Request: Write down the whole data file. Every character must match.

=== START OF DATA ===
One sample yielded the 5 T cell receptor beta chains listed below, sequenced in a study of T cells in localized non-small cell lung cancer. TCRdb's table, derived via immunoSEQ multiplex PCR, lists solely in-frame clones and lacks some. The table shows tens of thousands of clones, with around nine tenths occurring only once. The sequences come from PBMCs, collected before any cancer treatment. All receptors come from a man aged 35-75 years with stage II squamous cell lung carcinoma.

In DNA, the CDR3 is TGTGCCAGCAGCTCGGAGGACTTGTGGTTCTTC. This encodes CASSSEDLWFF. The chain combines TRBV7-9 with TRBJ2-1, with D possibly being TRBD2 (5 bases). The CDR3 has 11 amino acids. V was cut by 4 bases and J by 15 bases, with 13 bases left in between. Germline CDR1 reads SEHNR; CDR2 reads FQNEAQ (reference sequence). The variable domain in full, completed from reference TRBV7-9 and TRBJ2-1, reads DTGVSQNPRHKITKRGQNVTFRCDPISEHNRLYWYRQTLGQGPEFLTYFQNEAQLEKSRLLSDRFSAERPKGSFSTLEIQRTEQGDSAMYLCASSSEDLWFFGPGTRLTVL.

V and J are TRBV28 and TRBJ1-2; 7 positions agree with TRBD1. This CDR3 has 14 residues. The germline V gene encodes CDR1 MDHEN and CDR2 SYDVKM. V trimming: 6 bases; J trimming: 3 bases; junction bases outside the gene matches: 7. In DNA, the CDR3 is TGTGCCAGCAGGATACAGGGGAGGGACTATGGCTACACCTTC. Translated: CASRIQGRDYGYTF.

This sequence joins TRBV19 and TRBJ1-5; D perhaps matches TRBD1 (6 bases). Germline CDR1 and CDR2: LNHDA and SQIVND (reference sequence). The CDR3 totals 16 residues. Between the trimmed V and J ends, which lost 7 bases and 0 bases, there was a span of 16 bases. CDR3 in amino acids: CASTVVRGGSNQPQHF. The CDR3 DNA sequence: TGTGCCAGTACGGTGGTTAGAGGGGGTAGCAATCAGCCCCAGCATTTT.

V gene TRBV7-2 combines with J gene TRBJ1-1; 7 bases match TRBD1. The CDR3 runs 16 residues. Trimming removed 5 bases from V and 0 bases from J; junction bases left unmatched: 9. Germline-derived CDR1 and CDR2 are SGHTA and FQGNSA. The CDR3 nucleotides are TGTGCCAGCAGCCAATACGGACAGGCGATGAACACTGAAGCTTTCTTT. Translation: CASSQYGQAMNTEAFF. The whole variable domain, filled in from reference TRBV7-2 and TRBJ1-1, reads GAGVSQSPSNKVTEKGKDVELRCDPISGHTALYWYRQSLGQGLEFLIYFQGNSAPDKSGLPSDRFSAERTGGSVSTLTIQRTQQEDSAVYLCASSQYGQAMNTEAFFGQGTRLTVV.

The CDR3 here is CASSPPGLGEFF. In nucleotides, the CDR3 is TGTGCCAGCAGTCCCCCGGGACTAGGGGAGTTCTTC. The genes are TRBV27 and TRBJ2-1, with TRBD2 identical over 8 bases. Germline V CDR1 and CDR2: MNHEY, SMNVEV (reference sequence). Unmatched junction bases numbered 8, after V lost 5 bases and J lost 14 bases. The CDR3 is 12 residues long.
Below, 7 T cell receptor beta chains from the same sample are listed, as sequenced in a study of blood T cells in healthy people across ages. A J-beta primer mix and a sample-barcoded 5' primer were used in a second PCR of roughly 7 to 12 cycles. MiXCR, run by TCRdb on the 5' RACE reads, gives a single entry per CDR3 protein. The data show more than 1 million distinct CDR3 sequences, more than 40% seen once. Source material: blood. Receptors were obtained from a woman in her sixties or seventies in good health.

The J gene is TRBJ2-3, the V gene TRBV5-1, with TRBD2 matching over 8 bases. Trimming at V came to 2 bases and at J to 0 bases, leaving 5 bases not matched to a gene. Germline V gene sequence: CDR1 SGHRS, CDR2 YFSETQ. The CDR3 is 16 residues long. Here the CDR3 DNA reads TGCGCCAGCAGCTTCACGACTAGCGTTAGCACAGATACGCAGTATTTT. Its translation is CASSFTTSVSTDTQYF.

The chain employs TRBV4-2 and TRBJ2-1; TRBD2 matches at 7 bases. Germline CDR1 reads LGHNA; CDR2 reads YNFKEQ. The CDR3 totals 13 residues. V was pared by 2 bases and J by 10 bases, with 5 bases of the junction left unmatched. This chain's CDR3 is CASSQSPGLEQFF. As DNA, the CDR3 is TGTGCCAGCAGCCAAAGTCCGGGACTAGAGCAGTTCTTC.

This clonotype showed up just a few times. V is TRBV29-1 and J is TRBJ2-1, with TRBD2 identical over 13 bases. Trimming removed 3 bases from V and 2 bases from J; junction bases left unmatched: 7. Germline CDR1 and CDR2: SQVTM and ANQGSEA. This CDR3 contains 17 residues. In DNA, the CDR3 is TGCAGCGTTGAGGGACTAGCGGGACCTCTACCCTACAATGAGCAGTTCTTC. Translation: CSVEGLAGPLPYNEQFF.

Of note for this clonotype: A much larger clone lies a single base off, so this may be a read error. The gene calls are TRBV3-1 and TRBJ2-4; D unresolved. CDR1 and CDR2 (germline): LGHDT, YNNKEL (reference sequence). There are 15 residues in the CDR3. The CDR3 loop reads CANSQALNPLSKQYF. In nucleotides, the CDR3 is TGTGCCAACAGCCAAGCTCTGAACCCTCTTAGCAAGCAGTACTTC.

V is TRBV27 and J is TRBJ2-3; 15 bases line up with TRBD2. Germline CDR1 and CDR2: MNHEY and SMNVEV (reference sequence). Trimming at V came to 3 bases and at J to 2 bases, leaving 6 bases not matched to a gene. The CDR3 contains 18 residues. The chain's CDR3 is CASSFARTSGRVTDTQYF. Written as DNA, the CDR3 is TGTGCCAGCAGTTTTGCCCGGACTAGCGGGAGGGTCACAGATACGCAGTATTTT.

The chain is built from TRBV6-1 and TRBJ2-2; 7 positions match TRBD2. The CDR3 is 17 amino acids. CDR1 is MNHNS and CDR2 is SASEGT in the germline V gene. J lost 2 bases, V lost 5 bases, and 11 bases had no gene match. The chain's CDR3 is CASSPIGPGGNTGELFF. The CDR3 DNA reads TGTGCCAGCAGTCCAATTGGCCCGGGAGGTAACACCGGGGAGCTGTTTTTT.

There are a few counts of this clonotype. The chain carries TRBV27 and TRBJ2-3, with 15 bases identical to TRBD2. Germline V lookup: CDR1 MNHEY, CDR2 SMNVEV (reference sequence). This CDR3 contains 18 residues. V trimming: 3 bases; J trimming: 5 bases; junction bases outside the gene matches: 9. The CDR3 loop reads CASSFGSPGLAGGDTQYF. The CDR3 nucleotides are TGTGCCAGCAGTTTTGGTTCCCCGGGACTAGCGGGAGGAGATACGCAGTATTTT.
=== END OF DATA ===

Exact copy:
One sample yielded the 5 T cell receptor beta chains listed below, sequenced in a study of T cells in localized non-small cell lung cancer. TCRdb's table, derived via immunoSEQ multiplex PCR, lists solely in-frame clones and lacks some. The table shows tens of thousands of clones, with around nine tenths occurring only once. The sequences come from PBMCs, collected before any cancer treatment. All receptors come from a man aged 35-75 years with stage II squamous cell lung carcinoma.

In DNA, the CDR3 is TGTGCCAGCAGCTCGGAGGACTTGTGGTTCTTC. This encodes CASSSEDLWFF. The chain combines TRBV7-9 with TRBJ2-1, with D possibly being TRBD2 (5 bases). The CDR3 has 11 amino acids. V was cut by 4 bases and J by 15 bases, with 13 bases left in between. Germline CDR1 reads SEHNR; CDR2 reads FQNEAQ (reference sequence). The variable domain in full, completed from reference TRBV7-9 and TRBJ2-1, reads DTGVSQNPRHKITKRGQNVTFRCDPISEHNRLYWYRQTLGQGPEFLTYFQNEAQLEKSRLLSDRFSAERPKGSFSTLEIQRTEQGDSAMYLCASSSEDLWFFGPGTRLTVL.

V and J are TRBV28 and TRBJ1-2; 7 positions agree with TRBD1. This CDR3 has 14 residues. The germline V gene encodes CDR1 MDHEN and CDR2 SYDVKM. V trimming: 6 bases; J trimming: 3 bases; junction bases outside the gene matches: 7. In DNA, the CDR3 is TGTGCCAGCAGGATACAGGGGAGGGACTATGGCTACACCTTC. Translated: CASRIQGRDYGYTF.

This sequence joins TRBV19 and TRBJ1-5; D perhaps matches TRBD1 (6 bases). Germline CDR1 and CDR2: LNHDA and SQIVND (reference sequence). The CDR3 totals 16 residues. Between the trimmed V and J ends, which lost 7 bases and 0 bases, there was a span of 16 bases. CDR3 in amino acids: CASTVVRGGSNQPQHF. The CDR3 DNA sequence: TGTGCCAGTACGGTGGTTAGAGGGGGTAGCAATCAGCCCCAGCATTTT.

V gene TRBV7-2 combines with J gene TRBJ1-1; 7 bases match TRBD1. The CDR3 runs 16 residues. Trimming removed 5 bases from V and 0 bases from J; junction bases left unmatched: 9. Germline-derived CDR1 and CDR2 are SGHTA and FQGNSA. The CDR3 nucleotides are TGTGCCAGCAGCCAATACGGACAGGCGATGAACACTGAAGCTTTCTTT. Translation: CASSQYGQAMNTEAFF. The whole variable domain, filled in from reference TRBV7-2 and TRBJ1-1, reads GAGVSQSPSNKVTEKGKDVELRCDPISGHTALYWYRQSLGQGLEFLIYFQGNSAPDKSGLPSDRFSAERTGGSVSTLTIQRTQQEDSAVYLCASSQYGQAMNTEAFFGQGTRLTVV.

The CDR3 here is CASSPPGLGEFF. In nucleotides, the CDR3 is TGTGCCAGCAGTCCCCCGGGACTAGGGGAGTTCTTC. The genes are TRBV27 and TRBJ2-1, with TRBD2 identical over 8 bases. Germline V CDR1 and CDR2: MNHEY, SMNVEV (reference sequence). Unmatched junction bases numbered 8, after V lost 5 bases and J lost 14 bases. The CDR3 is 12 residues long.
Below, 7 T cell receptor beta chains from the same sample are listed, as sequenced in a study of blood T cells in healthy people across ages. A J-beta primer mix and a sample-barcoded 5' primer were used in a second PCR of roughly 7 to 12 cycles. MiXCR, run by TCRdb on the 5' RACE reads, gives a single entry per CDR3 protein. The data show more than 1 million distinct CDR3 sequences, more than 40% seen once. Source material: blood. Receptors were obtained from a woman in her sixties or seventies in good health.

The J gene is TRBJ2-3, the V gene TRBV5-1, with TRBD2 matching over 8 bases. Trimming at V came to 2 bases and at J to 0 bases, leaving 5 bases not matched to a gene. Germline V gene sequence: CDR1 SGHRS, CDR2 YFSETQ. The CDR3 is 16 residues long. Here the CDR3 DNA reads TGCGCCAGCAGCTTCACGACTAGCGTTAGCACAGATACGCAGTATTTT. Its translation is CASSFTTSVSTDTQYF.

The chain employs TRBV4-2 and TRBJ2-1; TRBD2 matches at 7 bases. Germline CDR1 reads LGHNA; CDR2 reads YNFKEQ. The CDR3 totals 13 residues. V was pared by 2 bases and J by 10 bases, with 5 bases of the junction left unmatched. This chain's CDR3 is CASSQSPGLEQFF. As DNA, the CDR3 is TGTGCCAGCAGCCAAAGTCCGGGACTAGAGCAGTTCTTC.

This clonotype showed up just a few times. V is TRBV29-1 and J is TRBJ2-1, with TRBD2 identical over 13 bases. Trimming removed 3 bases from V and 2 bases from J; junction bases left unmatched: 7. Germline CDR1 and CDR2: SQVTM and ANQGSEA. This CDR3 contains 17 residues. In DNA, the CDR3 is TGCAGCGTTGAGGGACTAGCGGGACCTCTACCCTACAATGAGCAGTTCTTC. Translation: CSVEGLAGPLPYNEQFF.

Of note for this clonotype: A much larger clone lies a single base off, so this may be a read error. The gene calls are TRBV3-1 and TRBJ2-4; D unresolved. CDR1 and CDR2 (germline): LGHDT, YNNKEL (reference sequence). There are 15 residues in the CDR3. The CDR3 loop reads CANSQALNPLSKQYF. In nucleotides, the CDR3 is TGTGCCAACAGCCAAGCTCTGAACCCTCTTAGCAAGCAGTACTTC.

V is TRBV27 and J is TRBJ2-3; 15 bases line up with TRBD2. Germline CDR1 and CDR2: MNHEY and SMNVEV (reference sequence). Trimming at V came to 3 bases and at J to 2 bases, leaving 6 bases not matched to a gene. The CDR3 contains 18 residues. The chain's CDR3 is CASSFARTSGRVTDTQYF. Written as DNA, the CDR3 is TGTGCCAGCAGTTTTGCCCGGACTAGCGGGAGGGTCACAGATACGCAGTATTTT.

The chain is built from TRBV6-1 and TRBJ2-2; 7 positions match TRBD2. The CDR3 is 17 amino acids. CDR1 is MNHNS and CDR2 is SASEGT in the germline V gene. J lost 2 bases, V lost 5 bases, and 11 bases had no gene match. The chain's CDR3 is CASSPIGPGGNTGELFF. The CDR3 DNA reads TGTGCCAGCAGTCCAATTGGCCCGGGAGGTAACACCGGGGAGCTGTTTTTT.

There are a few counts of this clonotype. The chain carries TRBV27 and TRBJ2-3, with 15 bases identical to TRBD2. Germline V lookup: CDR1 MNHEY, CDR2 SMNVEV (reference sequence). This CDR3 contains 18 residues. V trimming: 3 bases; J trimming: 5 bases; junction bases outside the gene matches: 9. The CDR3 loop reads CASSFGSPGLAGGDTQYF. The CDR3 nucleotides are TGTGCCAGCAGTTTTGGTTCCCCGGGACTAGCGGGAGGAGATACGCAGTATTTT.